Sparking Student Motivation: SILENT BALL!

Hello friends! 
Long time no blog :)
It was one of those hectic weeks.
Enough said.

Today I'm linking up with my bud, Joanne, from
"Head Over Heels for Teaching" to share an idea that MOTIVATED my kiddos this week :)
This is actually an idea that our P.E. teacher came up with last year during standardized testing. She wanted to give the students a brain break, but the school was technically in a "quiet zone," so she had to get creative. Thus SILENT BALL was born! :)
Here's how it works:
The students sit on their desks. 
{Yes, ON - because is there anything more exciting for a 10-year-old? I think not.}
One student gets the ball and has to say the name of one specific student and throw him/her the ball. If the students throws it incorrectly (with no way the catcher can catch it), the thrower is out (and sits in his chair). If it is a good throw, but the catcher doesn't catch it (and hold on to it), then the catcher is out.
And, one more important rule:
Everyone is SILENT!
If you speak, you're automatically out.
And the students are very strict :)
Sorry for the blurriness - these were obviously action shots :)

Now, I first played this game this week with my small group of kiddos who do not go to band (we have 45 minutes at the end of each day). But the next day the rest of my class (naturally) clamored to play.

So, I decided to put a little educational spin on the game...
We needed to review for our reading vocabulary test, so we got in our Silent Ball positions and the review game began! I would read a definition and a student would throw the ball to someone. If the student caught the ball, they would say the word I had just defined. If they didn't catch it or couldn't tell me the word, they were out. The rest of the kiddos sat silently, waiting for their turn. We played this until all of our words had been defined. It was eye opening for the students (and for their teacher!) who had studied for the test and who hadn't!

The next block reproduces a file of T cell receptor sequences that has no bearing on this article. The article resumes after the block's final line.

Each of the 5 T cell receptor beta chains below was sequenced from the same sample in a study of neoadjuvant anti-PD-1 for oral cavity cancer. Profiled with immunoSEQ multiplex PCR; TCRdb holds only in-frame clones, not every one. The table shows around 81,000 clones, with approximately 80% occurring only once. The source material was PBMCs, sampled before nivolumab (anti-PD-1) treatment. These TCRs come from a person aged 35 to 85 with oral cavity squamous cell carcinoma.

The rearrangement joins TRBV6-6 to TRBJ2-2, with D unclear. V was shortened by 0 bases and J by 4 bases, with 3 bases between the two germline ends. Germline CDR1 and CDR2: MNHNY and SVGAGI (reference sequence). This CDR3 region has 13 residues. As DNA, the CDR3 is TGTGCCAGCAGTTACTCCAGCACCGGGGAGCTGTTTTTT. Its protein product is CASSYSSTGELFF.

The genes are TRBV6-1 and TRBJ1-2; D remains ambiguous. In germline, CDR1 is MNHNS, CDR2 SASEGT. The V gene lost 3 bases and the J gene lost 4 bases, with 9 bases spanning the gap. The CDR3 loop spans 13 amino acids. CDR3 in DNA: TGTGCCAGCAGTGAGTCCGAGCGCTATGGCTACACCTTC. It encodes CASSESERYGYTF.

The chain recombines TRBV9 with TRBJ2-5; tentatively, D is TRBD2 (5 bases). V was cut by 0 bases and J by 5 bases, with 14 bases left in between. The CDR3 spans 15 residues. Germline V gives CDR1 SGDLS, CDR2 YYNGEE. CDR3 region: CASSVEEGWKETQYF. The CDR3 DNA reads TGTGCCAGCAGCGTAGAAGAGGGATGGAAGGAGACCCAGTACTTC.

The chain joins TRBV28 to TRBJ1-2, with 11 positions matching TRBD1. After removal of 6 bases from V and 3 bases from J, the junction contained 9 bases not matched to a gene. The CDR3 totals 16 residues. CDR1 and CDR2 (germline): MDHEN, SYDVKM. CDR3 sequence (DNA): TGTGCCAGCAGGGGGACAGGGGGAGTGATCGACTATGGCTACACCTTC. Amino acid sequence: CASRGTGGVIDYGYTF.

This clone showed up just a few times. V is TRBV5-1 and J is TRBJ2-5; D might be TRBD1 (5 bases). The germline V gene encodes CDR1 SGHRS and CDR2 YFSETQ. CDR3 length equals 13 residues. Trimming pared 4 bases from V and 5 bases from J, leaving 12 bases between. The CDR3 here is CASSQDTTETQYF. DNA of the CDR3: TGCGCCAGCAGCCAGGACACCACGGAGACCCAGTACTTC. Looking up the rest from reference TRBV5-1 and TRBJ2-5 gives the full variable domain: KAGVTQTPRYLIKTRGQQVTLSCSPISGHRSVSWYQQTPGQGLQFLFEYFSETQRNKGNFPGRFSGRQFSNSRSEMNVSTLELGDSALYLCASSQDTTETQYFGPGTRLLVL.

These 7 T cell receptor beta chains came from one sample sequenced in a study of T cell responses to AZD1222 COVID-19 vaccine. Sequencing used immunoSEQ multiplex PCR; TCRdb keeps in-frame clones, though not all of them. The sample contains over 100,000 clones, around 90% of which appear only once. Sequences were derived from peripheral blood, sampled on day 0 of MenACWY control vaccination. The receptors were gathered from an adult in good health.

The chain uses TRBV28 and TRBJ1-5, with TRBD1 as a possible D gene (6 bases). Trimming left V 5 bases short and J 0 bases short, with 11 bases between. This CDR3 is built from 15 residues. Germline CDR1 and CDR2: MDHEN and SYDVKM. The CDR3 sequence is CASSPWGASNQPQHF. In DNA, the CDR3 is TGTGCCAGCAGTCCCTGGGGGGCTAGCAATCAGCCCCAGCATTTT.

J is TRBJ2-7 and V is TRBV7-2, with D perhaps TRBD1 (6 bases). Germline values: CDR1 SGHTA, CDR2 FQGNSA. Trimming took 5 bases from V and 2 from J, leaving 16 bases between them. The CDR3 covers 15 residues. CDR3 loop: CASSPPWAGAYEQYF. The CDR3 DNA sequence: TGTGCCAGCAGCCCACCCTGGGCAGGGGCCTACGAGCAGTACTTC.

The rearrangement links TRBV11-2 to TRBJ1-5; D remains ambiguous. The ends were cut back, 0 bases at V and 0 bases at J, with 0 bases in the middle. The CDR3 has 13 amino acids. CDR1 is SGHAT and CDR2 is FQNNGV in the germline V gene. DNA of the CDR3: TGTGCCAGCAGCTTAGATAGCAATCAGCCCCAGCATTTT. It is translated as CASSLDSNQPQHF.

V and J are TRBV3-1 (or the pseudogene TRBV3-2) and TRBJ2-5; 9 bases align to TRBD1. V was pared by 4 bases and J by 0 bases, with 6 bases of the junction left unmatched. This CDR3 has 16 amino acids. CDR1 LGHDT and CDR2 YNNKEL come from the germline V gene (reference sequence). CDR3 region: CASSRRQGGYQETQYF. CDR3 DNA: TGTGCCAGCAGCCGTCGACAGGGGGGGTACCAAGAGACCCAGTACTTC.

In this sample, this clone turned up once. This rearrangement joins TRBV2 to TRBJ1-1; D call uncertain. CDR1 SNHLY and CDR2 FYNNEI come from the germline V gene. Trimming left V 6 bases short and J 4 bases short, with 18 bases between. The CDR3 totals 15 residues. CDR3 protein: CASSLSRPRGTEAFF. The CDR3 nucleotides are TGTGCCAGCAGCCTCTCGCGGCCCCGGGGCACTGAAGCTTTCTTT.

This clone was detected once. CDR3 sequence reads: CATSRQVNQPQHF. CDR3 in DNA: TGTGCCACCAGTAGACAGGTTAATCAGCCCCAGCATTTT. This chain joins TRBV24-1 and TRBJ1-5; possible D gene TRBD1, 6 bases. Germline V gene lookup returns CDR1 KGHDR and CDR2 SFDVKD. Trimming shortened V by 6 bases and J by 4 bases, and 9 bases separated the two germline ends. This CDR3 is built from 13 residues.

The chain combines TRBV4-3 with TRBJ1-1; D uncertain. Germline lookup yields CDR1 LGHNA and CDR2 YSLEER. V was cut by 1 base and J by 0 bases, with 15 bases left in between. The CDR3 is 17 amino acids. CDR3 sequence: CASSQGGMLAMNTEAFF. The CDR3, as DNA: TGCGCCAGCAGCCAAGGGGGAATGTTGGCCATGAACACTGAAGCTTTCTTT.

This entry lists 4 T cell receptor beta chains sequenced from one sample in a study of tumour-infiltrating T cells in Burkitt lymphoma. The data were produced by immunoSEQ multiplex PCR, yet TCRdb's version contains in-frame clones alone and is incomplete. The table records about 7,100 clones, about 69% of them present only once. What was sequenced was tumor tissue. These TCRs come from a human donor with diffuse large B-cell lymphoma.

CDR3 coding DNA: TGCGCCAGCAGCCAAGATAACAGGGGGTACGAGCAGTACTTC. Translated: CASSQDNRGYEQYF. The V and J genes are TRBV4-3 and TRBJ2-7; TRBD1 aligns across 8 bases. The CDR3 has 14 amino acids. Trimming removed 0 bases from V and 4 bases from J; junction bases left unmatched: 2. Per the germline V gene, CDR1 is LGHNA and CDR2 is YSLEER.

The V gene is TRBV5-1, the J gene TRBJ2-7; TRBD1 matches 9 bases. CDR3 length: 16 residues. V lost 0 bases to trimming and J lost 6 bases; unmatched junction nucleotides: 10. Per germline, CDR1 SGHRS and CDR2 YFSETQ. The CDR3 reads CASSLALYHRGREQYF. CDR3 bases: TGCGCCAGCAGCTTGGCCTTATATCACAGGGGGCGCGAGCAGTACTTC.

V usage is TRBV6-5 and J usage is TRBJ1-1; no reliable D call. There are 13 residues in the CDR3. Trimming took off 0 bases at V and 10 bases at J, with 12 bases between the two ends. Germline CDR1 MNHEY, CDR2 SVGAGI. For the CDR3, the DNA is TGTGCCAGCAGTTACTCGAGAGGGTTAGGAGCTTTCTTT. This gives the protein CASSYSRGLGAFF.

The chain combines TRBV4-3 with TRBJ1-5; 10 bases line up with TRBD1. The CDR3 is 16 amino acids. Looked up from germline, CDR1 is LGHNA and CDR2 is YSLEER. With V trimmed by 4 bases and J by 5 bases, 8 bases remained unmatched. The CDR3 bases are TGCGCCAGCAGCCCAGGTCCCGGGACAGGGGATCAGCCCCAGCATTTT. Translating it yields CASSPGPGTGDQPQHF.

The possibilities are endless: you could do this with math facts, spelling words, or any history or science topic that you have defined questions for. The teacher could ask the questions or you could let the students ask them, depending on the subject and the group of students you have.

Well that's a little glimpse into my world this week,
trying to make learning (and retaining information) fun for my 5th graders :)

Hop on over to Joanne's blog to see more motivating ideas!
Head Over Heels for Teaching


  1. So much fun! I love this idea! I bet the kids are strict and call each other out if one talks!!! I can totally see myself using this as a brain break and for educational review skills! Thanks for the great (and super easy to incorporate into my classroom idea!!)

    Learning to the Core

  2. This is a GREAT idea. I should try this with my kiddos! They love to throw balls!
    Rockin' and Lovin' Learnin'

  3. I love it, and you are right...on the desk is a must (especially if you're a cool teacher!) I can see this working well with Sparkle or comprehension questions too.

  4. I love this idea!! My kids would be so excited at the chance to sit on their desks!!
    Polka Dot Lesson Plans

  5. I love, love, love this idea! One of my classes is super competitive and they always want to play games to review material. This one they will love. I am so sure!

  6. This was my 7th grade intervention class' FAVORITE game last year. We played almost every single Friday if they earned free time...for months straight!

  7. I love this, so many uses for this game :D

  8. I love silent speed ball! But I love the added twist of sitting on the desk! Review, quiet, engaging, a win for everyone! :) Thanks for linking up and sharing Jessica!
    Head Over Heels For Teaching

  9. Do you guys have slinkys in America? I played silent ball with my kids but used a slinky a few years ago. SOOOO much fun and so hilariously funny!!
    Doesn't really teach them anything, but hey use the recap game!!

    <a href=">Learning to be awesome</a>

  10. Silent Bal. I need to play this. If I could only get the kids to play this in the lunchroom, then everything would be perfect.



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